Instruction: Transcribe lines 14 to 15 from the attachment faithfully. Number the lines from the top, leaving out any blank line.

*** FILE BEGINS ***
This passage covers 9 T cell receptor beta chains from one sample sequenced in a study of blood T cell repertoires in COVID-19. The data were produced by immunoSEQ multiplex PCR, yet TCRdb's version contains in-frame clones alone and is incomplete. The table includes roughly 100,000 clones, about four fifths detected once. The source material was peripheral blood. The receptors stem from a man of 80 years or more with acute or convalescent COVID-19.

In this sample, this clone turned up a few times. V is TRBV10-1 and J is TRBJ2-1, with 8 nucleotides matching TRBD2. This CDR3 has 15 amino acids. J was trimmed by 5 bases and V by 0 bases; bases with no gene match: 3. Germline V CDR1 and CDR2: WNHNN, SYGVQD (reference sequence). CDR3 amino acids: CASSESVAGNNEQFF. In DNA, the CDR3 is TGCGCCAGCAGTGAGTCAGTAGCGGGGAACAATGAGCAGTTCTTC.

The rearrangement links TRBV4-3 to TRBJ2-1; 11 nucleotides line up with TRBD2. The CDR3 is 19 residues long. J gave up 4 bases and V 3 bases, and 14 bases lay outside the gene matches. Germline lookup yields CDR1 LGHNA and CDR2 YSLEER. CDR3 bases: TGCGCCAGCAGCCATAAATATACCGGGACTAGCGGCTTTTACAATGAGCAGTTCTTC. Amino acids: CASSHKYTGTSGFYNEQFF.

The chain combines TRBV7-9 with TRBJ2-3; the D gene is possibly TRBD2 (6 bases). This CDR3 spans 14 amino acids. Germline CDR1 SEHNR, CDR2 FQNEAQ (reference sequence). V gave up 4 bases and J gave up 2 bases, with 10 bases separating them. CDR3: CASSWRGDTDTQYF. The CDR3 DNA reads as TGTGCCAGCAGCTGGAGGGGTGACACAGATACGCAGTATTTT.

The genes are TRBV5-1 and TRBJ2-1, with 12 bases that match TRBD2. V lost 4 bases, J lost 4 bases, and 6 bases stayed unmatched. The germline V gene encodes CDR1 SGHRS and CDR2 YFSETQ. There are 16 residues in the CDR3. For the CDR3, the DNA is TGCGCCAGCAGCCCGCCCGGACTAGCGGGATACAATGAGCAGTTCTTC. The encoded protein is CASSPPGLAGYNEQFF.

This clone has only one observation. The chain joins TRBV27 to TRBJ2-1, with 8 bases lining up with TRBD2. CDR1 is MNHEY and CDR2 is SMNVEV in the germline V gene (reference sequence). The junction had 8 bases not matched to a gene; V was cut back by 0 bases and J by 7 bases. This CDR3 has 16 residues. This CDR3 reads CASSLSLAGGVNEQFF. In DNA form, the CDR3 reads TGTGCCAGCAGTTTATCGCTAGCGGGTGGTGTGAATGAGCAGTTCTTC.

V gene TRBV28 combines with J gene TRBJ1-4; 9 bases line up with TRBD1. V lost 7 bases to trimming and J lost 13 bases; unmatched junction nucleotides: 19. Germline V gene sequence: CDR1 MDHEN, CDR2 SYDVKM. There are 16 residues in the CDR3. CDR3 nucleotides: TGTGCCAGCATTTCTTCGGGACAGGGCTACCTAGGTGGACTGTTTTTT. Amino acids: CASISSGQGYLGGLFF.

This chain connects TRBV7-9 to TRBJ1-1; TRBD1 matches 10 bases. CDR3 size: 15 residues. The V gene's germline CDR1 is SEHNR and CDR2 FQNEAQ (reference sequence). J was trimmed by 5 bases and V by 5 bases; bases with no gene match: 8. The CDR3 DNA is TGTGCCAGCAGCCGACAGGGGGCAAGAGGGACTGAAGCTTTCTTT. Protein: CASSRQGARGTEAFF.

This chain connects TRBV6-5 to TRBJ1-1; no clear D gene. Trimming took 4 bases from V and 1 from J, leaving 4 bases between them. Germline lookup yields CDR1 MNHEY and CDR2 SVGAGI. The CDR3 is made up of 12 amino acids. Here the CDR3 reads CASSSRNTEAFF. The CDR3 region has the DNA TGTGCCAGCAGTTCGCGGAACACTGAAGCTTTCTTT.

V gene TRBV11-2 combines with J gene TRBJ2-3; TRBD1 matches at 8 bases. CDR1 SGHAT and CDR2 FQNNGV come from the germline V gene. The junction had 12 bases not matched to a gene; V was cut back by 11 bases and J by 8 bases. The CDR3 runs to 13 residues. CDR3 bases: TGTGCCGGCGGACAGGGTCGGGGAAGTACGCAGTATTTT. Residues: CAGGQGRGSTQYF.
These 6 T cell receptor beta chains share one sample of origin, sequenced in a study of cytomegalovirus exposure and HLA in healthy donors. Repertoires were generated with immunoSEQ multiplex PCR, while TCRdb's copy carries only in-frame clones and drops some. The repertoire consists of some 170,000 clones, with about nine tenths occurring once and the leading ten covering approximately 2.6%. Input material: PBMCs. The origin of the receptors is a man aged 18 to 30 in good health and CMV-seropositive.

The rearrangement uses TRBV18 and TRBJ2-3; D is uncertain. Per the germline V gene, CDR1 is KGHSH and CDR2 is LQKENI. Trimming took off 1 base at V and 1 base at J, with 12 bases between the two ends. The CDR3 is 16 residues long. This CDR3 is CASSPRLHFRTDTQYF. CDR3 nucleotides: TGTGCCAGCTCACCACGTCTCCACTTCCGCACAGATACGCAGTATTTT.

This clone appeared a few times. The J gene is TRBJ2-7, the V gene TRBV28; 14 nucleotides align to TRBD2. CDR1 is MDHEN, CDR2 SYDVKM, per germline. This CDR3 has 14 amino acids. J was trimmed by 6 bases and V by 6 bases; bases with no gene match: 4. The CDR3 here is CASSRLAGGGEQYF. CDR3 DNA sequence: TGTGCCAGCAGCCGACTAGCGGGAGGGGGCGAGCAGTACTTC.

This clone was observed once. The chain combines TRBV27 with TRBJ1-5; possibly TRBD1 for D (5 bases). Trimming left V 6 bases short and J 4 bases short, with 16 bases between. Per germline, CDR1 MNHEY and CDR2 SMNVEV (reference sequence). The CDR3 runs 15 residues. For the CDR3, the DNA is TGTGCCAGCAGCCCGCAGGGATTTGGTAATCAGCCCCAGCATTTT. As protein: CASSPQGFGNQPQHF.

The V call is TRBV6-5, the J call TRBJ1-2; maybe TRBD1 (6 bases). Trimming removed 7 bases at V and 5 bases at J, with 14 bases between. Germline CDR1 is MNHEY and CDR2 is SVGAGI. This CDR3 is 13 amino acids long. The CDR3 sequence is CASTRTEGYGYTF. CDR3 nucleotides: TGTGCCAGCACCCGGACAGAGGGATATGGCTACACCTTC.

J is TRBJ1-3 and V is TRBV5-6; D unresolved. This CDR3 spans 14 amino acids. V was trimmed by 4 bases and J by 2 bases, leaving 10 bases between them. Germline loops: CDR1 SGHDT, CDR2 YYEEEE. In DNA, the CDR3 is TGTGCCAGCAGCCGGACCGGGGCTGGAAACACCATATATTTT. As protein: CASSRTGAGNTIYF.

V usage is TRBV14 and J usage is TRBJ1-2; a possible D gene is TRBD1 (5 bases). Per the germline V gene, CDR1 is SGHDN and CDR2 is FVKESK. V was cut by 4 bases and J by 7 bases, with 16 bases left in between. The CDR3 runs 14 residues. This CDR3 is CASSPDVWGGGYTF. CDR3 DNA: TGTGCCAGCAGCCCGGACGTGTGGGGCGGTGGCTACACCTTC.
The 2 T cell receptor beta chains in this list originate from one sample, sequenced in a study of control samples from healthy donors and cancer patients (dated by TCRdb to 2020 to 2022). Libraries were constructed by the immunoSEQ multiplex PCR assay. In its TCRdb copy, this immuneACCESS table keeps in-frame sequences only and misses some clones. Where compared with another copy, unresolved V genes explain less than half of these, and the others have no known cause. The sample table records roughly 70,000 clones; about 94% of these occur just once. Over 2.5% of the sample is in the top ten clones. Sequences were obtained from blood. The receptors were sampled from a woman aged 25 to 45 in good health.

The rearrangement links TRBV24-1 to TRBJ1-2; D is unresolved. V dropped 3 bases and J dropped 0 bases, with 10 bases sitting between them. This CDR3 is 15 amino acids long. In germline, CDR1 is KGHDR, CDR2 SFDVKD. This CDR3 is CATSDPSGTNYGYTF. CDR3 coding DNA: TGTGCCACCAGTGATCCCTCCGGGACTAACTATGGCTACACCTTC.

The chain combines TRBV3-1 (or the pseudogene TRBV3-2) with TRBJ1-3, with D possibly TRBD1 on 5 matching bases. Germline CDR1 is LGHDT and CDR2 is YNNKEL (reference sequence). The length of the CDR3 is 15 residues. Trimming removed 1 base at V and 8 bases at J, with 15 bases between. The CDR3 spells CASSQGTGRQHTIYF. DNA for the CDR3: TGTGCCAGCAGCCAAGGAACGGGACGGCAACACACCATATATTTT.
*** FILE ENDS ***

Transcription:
This clone was observed once. The chain combines TRBV27 with TRBJ1-5; possibly TRBD1 for D (5 bases). Trimming left V 6 bases short and J 4 bases short, with 16 bases between. Per germline, CDR1 MNHEY and CDR2 SMNVEV (reference sequence). The CDR3 runs 15 residues. For the CDR3, the DNA is TGTGCCAGCAGCCCGCAGGGATTTGGTAATCAGCCCCAGCATTTT. As protein: CASSPQGFGNQPQHF.

The V call is TRBV6-5, the J call TRBJ1-2; maybe TRBD1 (6 bases). Trimming removed 7 bases at V and 5 bases at J, with 14 bases between. Germline CDR1 is MNHEY and CDR2 is SVGAGI. This CDR3 is 13 amino acids long. The CDR3 sequence is CASTRTEGYGYTF. CDR3 nucleotides: TGTGCCAGCACCCGGACAGAGGGATATGGCTACACCTTC.